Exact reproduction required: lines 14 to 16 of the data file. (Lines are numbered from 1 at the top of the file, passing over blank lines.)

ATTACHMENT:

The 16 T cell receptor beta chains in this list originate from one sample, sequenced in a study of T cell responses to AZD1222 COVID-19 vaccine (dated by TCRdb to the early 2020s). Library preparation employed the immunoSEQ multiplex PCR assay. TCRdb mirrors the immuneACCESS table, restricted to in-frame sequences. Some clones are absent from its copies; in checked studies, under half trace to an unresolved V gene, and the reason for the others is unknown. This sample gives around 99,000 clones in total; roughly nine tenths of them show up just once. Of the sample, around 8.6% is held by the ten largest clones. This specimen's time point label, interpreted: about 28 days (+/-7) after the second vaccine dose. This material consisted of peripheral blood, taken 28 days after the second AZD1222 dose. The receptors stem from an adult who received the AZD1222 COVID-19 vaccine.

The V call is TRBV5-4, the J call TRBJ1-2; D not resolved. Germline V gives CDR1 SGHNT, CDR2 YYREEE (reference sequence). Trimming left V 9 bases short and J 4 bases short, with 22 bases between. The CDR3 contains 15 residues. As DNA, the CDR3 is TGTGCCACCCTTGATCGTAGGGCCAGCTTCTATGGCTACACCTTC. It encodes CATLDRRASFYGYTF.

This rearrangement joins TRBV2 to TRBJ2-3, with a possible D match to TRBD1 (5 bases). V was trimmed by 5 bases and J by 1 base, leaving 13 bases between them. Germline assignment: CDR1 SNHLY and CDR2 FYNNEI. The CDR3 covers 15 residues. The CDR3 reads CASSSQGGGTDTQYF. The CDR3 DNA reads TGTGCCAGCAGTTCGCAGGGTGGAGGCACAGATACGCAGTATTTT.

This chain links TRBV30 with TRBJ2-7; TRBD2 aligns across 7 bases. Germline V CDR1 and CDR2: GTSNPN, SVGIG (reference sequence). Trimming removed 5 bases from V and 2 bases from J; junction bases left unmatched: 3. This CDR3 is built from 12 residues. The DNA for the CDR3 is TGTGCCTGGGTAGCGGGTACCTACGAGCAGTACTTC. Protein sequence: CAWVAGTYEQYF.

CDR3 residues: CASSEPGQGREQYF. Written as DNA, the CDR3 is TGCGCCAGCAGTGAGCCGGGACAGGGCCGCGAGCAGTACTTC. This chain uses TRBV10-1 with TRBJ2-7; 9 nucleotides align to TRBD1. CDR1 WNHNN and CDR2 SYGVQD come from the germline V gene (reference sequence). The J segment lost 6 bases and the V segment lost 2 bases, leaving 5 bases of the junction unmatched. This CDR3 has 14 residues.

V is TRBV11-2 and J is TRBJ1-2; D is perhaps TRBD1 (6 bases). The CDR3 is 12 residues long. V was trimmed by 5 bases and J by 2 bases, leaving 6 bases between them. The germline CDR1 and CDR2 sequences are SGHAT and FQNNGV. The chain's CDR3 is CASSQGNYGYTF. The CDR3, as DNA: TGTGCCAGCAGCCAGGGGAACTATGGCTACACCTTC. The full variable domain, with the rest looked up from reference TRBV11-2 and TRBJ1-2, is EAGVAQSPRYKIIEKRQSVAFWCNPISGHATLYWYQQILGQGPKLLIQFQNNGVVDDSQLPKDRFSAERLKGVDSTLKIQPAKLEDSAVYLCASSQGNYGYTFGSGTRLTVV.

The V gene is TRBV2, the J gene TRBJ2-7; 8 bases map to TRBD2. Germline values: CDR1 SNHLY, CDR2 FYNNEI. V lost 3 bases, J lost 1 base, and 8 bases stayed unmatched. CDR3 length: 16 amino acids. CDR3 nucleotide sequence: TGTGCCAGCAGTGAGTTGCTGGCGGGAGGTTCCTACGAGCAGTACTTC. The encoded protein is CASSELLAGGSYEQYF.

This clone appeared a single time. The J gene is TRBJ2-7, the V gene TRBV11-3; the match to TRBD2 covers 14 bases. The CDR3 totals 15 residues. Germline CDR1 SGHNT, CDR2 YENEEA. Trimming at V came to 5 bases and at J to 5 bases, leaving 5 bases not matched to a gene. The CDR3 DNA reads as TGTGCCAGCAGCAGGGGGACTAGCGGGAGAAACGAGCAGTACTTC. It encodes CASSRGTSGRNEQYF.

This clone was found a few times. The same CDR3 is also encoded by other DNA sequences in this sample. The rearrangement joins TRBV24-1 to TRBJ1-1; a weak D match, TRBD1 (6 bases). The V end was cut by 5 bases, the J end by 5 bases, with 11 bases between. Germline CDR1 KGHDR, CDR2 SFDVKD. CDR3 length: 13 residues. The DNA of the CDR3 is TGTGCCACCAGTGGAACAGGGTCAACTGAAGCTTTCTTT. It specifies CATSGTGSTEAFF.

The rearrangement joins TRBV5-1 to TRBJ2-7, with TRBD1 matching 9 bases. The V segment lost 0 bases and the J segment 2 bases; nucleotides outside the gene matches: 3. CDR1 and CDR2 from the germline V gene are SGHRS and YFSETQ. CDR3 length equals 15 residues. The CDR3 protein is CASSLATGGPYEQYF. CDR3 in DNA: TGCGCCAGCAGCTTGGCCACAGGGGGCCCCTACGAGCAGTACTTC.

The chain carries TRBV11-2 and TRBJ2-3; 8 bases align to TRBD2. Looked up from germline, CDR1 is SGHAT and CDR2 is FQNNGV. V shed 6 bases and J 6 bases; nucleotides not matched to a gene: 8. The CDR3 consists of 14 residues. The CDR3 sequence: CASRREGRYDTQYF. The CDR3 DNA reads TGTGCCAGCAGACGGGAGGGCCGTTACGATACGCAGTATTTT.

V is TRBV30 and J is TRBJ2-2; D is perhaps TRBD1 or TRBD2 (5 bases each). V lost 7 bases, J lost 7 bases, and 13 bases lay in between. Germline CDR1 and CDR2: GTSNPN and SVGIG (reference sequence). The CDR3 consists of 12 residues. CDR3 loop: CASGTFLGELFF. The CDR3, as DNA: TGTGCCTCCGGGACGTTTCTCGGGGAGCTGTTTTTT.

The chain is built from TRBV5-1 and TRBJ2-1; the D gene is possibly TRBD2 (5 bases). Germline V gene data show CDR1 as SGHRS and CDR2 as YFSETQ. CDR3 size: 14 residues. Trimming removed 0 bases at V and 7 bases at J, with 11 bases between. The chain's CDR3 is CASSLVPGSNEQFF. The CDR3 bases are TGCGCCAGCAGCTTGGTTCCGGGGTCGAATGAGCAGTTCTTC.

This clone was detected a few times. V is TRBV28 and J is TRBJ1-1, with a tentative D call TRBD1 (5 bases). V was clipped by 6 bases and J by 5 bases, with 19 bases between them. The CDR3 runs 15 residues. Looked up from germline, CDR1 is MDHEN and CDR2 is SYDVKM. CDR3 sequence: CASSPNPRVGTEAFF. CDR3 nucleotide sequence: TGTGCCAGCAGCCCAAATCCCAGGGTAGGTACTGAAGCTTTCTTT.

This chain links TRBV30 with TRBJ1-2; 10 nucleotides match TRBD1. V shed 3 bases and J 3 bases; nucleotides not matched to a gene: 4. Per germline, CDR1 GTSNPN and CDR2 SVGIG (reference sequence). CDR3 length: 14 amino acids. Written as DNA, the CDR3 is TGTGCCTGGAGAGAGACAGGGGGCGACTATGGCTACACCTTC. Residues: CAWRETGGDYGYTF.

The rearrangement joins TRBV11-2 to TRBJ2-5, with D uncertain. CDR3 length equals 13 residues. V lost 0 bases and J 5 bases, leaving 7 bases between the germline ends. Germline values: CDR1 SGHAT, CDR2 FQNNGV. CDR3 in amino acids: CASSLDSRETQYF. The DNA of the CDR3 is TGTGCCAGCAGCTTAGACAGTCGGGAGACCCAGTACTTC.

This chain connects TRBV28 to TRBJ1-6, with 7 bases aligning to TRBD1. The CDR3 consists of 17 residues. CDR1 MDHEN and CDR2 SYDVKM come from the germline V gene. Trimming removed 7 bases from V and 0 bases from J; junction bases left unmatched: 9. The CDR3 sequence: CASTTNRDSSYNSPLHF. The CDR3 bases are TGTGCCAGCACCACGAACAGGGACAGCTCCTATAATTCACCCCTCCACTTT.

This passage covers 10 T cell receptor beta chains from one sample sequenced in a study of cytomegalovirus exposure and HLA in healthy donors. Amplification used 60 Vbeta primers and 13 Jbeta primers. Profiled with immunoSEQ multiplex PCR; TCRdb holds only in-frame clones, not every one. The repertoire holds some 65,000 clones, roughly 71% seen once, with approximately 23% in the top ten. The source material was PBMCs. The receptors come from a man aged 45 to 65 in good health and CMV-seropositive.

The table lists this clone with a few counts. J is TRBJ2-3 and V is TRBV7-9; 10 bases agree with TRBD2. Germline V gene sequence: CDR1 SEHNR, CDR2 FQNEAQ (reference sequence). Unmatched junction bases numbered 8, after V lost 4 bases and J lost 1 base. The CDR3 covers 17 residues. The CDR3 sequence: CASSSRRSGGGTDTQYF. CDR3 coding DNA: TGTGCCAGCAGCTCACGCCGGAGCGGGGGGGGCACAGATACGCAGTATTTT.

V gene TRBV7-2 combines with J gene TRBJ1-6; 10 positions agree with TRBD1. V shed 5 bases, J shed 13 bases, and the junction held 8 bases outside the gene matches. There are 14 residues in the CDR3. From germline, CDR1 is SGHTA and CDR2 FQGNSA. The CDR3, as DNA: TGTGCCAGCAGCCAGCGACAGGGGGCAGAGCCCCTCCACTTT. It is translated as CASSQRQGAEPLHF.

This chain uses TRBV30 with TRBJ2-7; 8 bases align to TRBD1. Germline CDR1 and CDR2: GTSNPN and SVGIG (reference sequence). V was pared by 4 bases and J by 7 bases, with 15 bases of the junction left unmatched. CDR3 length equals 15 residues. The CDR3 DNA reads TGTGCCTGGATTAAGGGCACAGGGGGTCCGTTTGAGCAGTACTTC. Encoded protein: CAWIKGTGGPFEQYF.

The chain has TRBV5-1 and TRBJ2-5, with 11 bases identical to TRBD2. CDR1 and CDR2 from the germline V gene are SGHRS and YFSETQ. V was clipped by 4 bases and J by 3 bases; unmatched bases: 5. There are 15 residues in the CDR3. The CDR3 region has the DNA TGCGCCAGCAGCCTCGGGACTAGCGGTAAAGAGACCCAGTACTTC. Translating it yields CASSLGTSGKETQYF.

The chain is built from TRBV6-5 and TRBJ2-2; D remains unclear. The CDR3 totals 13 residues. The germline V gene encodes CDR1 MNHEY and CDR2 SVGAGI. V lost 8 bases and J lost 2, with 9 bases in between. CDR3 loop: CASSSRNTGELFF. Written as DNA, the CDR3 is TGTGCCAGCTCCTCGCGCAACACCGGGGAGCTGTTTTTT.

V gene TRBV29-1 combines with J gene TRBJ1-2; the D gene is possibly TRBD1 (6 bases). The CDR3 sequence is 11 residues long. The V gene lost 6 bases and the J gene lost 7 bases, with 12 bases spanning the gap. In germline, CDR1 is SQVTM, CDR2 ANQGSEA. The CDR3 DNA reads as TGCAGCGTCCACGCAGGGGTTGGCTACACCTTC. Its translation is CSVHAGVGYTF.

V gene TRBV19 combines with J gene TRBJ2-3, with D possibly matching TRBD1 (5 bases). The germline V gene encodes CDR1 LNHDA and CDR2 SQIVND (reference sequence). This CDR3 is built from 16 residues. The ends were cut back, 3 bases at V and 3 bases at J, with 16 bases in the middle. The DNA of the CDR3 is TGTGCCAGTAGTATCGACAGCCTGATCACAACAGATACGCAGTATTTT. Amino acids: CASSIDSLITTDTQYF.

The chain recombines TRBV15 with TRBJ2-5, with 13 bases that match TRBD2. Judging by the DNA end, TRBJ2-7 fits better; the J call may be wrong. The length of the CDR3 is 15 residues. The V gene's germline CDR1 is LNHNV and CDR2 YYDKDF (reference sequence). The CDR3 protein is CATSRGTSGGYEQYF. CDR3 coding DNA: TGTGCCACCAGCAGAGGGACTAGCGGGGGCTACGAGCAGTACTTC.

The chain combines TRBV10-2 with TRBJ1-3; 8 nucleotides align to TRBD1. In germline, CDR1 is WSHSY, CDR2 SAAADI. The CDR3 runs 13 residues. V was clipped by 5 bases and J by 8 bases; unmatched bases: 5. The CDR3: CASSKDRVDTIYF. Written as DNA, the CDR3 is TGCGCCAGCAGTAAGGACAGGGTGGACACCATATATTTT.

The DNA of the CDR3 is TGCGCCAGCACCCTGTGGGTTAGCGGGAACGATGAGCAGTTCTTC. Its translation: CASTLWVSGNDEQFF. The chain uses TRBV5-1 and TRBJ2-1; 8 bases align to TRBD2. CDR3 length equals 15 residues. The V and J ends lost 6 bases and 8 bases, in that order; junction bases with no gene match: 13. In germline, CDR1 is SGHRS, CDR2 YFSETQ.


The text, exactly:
This clone was detected a few times. V is TRBV28 and J is TRBJ1-1, with a tentative D call TRBD1 (5 bases). V was clipped by 6 bases and J by 5 bases, with 19 bases between them. The CDR3 runs 15 residues. Looked up from germline, CDR1 is MDHEN and CDR2 is SYDVKM. CDR3 sequence: CASSPNPRVGTEAFF. CDR3 nucleotide sequence: TGTGCCAGCAGCCCAAATCCCAGGGTAGGTACTGAAGCTTTCTTT.

This chain links TRBV30 with TRBJ1-2; 10 nucleotides match TRBD1. V shed 3 bases and J 3 bases; nucleotides not matched to a gene: 4. Per germline, CDR1 GTSNPN and CDR2 SVGIG (reference sequence). CDR3 length: 14 amino acids. Written as DNA, the CDR3 is TGTGCCTGGAGAGAGACAGGGGGCGACTATGGCTACACCTTC. Residues: CAWRETGGDYGYTF.

The rearrangement joins TRBV11-2 to TRBJ2-5, with D uncertain. CDR3 length equals 13 residues. V lost 0 bases and J 5 bases, leaving 7 bases between the germline ends. Germline values: CDR1 SGHAT, CDR2 FQNNGV. CDR3 in amino acids: CASSLDSRETQYF. The DNA of the CDR3 is TGTGCCAGCAGCTTAGACAGTCGGGAGACCCAGTACTTC.